Design and Development of Artificial Zinc Finger Transcription Factors and Zinc Finger Nucleases to the HTERT Locus

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Design and Development of Artificial Zinc Finger Transcription Factors and Zinc Finger Nucleases to the HTERT Locus

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Title: Design and Development of Artificial Zinc Finger Transcription Factors and Zinc Finger Nucleases to the HTERT Locus
Author: Wilson, Kimberly Anne
Abstract: The ability to direct hTERT expression through genetic control or tunable regulatory factors would advance our understanding of the transcriptional regulation of hTERT, and also potentially produce new strategies for addressing telomerase-associated disease. In this work, we describe the engineering of artificial zinc finger transcription factors (ZFTFs) and zinc finger nucleases (ZFNs) to target sequences at the hTERT promoter. We first explored expansions to the repertoire of sites that can be targeted by ZFNs and modifications of ZFN architecture to accommodate such sites. A ZFN is made of a zinc-finger DNA binding domain (ZFP) linked to the FokI nuclease domain by a short amino acid “inter-domain linker”. The general sequence motif of a ZFN target is 5’-(ZFN site1)-(6 bp spacer)-(ZFN site2)-3’ and each half-site is 5’-GNNGNNGNN-3’. Variations of this motif come in the forms of variable spacer lengths, extra basepairs in-between triplets, and the inclusion of non-GNN triplets. To explore these types of target sites, we created ZFN variants that contained different inter-domain linkers, lengthened inter-finger linkers, and DNA binding domains created through hybridizing the modular assembly and OPEN methodologies. We show that through altering ZFN architecture, target sites with 5-7-bp spacers and those with ANN, CNN, and TNN triplets can be efficiently recognized and cut by ZFNs. We then generated new ZFPs to five ZFN target sites with 5- or 6-bp spacers in the hTERT locus based on those findings and made ZFTFs by linking the ZFPs to the VP16 transcriptional activation domain. We were able to identify several active ZFTFs that demonstrate a dose-dependent response. The same ZFPs were also converted into ZFNs and screened in combinatorial pairs in cell-based single-strand annealing assays and gene targeting assays. These screening strategies have pinpointed several ZFN pairs that may be useful in genomic editing of the hTERT locus. Our findings provide guidelines for modifying ZFP architecture to a wider array of potential target sites for use in developing ZFTFs and ZFNs at the hTERT promoter, which may be applicable towards inheritable, telomerase-based diseases and answering basic science questions about hTERT transcriptional regulation.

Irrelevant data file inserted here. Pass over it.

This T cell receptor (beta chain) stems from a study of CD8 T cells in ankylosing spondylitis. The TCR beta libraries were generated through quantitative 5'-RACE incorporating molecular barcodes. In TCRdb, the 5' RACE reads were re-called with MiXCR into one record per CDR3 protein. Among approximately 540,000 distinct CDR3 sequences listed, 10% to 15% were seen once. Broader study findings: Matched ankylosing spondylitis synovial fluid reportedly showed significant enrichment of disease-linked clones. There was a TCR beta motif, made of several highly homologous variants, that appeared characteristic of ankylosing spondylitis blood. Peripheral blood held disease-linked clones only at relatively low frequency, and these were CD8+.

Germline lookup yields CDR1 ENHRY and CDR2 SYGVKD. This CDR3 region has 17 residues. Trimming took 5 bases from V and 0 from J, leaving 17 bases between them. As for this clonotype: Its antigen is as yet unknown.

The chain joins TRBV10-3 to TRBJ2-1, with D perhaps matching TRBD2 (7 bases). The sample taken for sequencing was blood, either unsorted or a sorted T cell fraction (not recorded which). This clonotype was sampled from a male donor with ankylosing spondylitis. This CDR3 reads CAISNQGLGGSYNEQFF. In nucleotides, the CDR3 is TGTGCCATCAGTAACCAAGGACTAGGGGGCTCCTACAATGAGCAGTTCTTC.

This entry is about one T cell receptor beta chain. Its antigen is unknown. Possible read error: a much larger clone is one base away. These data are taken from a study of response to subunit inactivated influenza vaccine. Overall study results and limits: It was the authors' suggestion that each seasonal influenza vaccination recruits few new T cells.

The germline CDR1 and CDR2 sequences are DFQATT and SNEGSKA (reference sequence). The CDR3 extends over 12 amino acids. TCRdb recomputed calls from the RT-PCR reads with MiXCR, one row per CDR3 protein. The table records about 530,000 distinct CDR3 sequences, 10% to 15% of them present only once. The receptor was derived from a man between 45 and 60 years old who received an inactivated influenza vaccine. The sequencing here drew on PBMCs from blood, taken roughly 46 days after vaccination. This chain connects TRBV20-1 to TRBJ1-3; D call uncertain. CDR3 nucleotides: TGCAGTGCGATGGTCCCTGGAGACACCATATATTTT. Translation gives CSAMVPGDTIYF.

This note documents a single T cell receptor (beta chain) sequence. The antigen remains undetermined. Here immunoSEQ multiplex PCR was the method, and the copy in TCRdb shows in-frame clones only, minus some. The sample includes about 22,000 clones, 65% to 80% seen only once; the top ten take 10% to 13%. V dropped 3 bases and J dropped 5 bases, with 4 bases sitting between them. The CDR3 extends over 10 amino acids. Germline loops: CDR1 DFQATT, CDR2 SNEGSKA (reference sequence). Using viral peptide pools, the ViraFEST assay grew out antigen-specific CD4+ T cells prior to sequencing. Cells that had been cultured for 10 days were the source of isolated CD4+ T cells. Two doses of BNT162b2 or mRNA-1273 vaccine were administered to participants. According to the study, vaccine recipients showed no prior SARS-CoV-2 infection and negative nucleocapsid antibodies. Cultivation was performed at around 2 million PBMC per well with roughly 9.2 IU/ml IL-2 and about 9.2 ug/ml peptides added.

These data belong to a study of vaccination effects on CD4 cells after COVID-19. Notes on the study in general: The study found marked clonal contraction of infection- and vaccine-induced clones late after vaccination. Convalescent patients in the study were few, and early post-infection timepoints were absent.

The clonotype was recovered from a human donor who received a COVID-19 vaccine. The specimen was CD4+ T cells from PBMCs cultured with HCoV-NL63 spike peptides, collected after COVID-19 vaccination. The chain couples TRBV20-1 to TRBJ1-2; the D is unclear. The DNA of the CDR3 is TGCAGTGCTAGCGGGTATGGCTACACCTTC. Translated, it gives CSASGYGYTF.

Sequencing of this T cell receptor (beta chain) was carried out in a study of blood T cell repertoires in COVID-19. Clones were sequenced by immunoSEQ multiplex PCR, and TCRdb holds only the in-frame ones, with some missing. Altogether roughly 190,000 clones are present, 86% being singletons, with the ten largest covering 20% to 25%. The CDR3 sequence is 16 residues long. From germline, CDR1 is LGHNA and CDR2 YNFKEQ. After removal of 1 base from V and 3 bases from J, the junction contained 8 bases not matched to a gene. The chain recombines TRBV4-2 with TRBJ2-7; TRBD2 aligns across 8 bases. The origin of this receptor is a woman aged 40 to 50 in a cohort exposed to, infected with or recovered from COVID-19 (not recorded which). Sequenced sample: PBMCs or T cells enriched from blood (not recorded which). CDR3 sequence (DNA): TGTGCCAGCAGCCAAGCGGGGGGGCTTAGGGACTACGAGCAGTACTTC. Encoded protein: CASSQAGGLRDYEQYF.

URI: http://hdl.handle.net/2152.5/861
Date: 2011-02-01

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